I’m trying to purge my house of “things”. My oldest daughter was recently diagnosed with multiple allergies, the most severe of which is, according to her blood test, caused by dust. Well, the fewer things we have, the fewer things for dust to cling to. Apparently though, we aren’t the only ones getting rid of things.
My pastor’s wife, a wonderful friend of mine, called and asked me to come over to her house to get some clothes for myself and my children. She said a woman in town had donated 18 big rubbermaid totes full of assorted clothing left over from a yard sale. The woman didn’t want the clothing to go to Goodwill where it would be sold. Instead, she wanted people to have it for free.
That really is a great idea. I know that when I’m getting rid of things, I usually try to think of someone to offer them to. If I can’t think of anyone, I take the items to Goodwill. Sometimes I even just throw things away, but those are things I deem pretty useless, so hopefully that’s not too incredibly wasteful.
I never bother to get a donation receipt from Goodwill, but I know that some people do for tax purposes. Donations to churches are tax-deductible, too.
I had never thought of donating my “things” to a church before, but this woman has definitely given me a different perspective. How many families are there that the church could help with used clothing? Could the church possibly use a slow cooker that I don’t have storage space for? Would they know of families that can’t afford toys for their children that they could give my children’s old toys to?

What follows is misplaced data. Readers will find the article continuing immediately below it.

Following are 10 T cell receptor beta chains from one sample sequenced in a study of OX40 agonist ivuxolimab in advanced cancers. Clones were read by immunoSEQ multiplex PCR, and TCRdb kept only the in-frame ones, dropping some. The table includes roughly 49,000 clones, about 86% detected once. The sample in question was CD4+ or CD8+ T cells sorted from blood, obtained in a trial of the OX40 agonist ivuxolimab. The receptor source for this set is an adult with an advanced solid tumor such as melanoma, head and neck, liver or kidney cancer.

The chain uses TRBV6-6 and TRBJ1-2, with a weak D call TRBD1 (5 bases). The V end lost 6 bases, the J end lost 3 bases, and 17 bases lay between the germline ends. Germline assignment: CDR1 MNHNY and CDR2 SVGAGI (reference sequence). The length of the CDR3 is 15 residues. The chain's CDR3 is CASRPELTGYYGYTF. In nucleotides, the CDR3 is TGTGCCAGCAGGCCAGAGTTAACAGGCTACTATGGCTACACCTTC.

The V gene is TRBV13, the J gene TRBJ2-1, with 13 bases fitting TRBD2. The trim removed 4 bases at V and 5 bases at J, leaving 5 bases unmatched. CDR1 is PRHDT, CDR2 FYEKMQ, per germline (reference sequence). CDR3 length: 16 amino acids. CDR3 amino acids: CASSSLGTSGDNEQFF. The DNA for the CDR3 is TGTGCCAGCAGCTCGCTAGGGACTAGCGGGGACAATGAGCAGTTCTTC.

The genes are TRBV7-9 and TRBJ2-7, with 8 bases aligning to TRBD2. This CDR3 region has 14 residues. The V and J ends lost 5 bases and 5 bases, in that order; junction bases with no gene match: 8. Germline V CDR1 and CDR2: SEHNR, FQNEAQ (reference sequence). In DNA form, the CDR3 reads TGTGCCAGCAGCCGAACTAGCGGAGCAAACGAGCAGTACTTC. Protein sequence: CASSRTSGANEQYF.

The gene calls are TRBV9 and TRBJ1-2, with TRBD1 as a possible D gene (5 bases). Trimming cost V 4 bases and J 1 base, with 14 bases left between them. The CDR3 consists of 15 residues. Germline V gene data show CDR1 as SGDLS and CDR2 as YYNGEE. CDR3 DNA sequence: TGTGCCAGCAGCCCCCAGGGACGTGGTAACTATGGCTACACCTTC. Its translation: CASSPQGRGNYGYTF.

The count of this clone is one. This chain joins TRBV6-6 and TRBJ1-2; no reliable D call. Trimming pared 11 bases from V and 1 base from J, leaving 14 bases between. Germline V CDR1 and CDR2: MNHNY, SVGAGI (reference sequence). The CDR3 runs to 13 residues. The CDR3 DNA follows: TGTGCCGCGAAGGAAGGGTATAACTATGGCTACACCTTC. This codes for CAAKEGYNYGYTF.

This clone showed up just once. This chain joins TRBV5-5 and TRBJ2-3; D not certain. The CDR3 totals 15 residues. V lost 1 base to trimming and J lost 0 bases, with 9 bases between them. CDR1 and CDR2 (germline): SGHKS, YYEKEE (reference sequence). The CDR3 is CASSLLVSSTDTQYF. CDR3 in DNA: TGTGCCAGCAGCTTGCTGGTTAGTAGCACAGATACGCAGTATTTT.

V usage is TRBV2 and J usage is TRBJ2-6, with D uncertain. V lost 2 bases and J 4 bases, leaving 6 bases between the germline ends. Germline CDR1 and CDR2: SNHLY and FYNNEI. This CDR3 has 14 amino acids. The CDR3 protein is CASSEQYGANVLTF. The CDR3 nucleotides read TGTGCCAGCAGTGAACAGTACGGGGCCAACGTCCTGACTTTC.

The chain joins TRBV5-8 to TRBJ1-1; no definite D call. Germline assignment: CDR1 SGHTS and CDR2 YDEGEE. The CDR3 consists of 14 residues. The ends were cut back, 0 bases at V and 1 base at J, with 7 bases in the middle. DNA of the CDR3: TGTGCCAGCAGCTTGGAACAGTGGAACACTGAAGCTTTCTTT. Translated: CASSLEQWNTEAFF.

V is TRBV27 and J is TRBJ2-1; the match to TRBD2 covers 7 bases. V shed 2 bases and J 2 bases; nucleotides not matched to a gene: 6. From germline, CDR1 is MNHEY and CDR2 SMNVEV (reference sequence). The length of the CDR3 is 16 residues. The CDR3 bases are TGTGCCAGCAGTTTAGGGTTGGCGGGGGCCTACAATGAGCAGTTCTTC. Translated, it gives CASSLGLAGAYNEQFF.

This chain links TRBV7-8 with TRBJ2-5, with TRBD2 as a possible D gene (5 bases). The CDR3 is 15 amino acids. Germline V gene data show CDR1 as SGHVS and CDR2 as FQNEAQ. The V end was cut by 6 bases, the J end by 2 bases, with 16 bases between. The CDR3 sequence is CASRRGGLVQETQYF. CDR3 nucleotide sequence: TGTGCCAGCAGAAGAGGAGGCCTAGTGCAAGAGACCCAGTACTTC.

I think donating to a church is a much better idea than just taking things to Goodwill. It’s tax-deductible for you and free for the recipients of your “things”. A church really is like a family, a community of people caring for each other. They could give your unwanted “things” to others who aren’t even church members, possibly also giving them the opportunity to share the Gospel with others in the process.
Overall, I’d say donating to a church beats donating to Goodwill hands-down.
Article by Randi Millward